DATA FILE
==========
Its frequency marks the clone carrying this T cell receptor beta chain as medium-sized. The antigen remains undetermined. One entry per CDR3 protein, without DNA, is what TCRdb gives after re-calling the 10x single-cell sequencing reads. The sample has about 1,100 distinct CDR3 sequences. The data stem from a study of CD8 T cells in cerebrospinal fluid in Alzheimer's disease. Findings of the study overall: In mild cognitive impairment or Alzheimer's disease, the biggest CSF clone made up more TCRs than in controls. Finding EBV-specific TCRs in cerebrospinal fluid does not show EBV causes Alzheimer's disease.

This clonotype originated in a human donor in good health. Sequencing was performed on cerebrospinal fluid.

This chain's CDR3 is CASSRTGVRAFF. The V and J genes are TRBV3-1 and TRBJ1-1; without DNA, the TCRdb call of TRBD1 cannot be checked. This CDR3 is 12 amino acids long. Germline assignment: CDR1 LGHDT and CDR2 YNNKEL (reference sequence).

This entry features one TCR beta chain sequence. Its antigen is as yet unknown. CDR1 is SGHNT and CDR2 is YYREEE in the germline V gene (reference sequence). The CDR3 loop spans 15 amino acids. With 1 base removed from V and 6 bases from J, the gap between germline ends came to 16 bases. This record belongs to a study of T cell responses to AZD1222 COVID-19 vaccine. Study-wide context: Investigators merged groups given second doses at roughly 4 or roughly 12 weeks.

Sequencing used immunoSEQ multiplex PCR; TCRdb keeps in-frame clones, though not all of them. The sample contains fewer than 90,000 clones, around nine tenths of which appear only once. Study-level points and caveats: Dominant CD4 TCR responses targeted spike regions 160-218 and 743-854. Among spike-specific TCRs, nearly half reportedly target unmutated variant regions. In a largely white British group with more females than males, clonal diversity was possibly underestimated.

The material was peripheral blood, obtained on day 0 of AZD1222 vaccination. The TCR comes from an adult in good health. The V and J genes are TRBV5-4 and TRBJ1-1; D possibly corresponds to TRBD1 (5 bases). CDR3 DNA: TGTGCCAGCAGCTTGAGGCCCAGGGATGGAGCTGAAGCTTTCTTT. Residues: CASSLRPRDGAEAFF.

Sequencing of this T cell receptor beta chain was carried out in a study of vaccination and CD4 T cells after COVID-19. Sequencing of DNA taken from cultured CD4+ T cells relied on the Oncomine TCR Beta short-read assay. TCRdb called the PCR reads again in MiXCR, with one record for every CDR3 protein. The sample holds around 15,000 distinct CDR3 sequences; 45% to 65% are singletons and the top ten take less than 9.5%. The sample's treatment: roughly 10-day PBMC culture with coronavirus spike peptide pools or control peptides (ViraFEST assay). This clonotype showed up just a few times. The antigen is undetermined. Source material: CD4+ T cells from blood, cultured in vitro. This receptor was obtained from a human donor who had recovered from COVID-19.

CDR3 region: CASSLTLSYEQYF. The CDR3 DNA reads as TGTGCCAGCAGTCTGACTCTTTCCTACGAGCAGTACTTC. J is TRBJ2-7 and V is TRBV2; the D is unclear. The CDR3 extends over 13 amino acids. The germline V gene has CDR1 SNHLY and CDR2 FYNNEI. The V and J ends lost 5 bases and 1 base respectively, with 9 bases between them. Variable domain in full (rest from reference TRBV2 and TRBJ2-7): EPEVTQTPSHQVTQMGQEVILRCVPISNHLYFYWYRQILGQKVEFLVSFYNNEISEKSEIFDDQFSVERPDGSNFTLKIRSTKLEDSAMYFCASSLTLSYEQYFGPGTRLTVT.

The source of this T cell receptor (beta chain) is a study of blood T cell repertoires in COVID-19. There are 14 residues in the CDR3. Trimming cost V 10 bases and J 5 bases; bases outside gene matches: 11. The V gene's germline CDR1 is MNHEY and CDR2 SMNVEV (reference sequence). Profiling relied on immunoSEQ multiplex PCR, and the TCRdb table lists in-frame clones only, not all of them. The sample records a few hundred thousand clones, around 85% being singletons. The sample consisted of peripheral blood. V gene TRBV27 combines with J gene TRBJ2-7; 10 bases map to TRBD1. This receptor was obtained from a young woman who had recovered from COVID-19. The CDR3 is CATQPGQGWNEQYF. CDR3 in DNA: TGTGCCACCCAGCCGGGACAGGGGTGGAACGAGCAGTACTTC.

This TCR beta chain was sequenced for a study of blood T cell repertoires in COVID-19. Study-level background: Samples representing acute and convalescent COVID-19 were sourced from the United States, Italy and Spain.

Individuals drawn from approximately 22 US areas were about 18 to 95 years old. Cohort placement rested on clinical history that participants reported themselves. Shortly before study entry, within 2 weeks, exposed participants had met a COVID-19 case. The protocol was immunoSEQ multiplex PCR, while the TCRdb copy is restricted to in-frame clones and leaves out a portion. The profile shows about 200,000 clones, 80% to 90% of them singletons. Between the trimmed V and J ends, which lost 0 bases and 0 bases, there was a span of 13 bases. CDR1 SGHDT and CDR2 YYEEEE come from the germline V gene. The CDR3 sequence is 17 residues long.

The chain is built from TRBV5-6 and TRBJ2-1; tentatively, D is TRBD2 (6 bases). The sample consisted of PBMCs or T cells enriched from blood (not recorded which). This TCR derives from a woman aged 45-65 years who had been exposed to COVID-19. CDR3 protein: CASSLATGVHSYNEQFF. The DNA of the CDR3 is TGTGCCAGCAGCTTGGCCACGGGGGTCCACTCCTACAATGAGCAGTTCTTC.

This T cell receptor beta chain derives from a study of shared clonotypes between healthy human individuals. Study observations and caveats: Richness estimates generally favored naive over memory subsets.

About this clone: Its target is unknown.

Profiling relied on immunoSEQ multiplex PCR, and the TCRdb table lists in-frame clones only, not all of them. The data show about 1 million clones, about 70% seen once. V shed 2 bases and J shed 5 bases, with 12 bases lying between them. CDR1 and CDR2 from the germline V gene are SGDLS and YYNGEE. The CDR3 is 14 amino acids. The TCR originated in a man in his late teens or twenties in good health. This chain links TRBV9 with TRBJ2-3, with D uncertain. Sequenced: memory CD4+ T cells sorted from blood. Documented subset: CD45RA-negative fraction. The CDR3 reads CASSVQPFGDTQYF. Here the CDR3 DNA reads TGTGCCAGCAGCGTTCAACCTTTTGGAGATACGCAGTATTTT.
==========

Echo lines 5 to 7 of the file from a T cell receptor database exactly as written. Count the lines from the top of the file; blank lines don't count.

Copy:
Sequencing used immunoSEQ multiplex PCR; TCRdb keeps in-frame clones, though not all of them. The sample contains fewer than 90,000 clones, around nine tenths of which appear only once. Study-level points and caveats: Dominant CD4 TCR responses targeted spike regions 160-218 and 743-854. Among spike-specific TCRs, nearly half reportedly target unmutated variant regions. In a largely white British group with more females than males, clonal diversity was possibly underestimated.

The material was peripheral blood, obtained on day 0 of AZD1222 vaccination. The TCR comes from an adult in good health. The V and J genes are TRBV5-4 and TRBJ1-1; D possibly corresponds to TRBD1 (5 bases). CDR3 DNA: TGTGCCAGCAGCTTGAGGCCCAGGGATGGAGCTGAAGCTTTCTTT. Residues: CASSLRPRDGAEAFF.

Sequencing of this T cell receptor beta chain was carried out in a study of vaccination and CD4 T cells after COVID-19. Sequencing of DNA taken from cultured CD4+ T cells relied on the Oncomine TCR Beta short-read assay. TCRdb called the PCR reads again in MiXCR, with one record for every CDR3 protein. The sample holds around 15,000 distinct CDR3 sequences; 45% to 65% are singletons and the top ten take less than 9.5%. The sample's treatment: roughly 10-day PBMC culture with coronavirus spike peptide pools or control peptides (ViraFEST assay). This clonotype showed up just a few times. The antigen is undetermined. Source material: CD4+ T cells from blood, cultured in vitro. This receptor was obtained from a human donor who had recovered from COVID-19.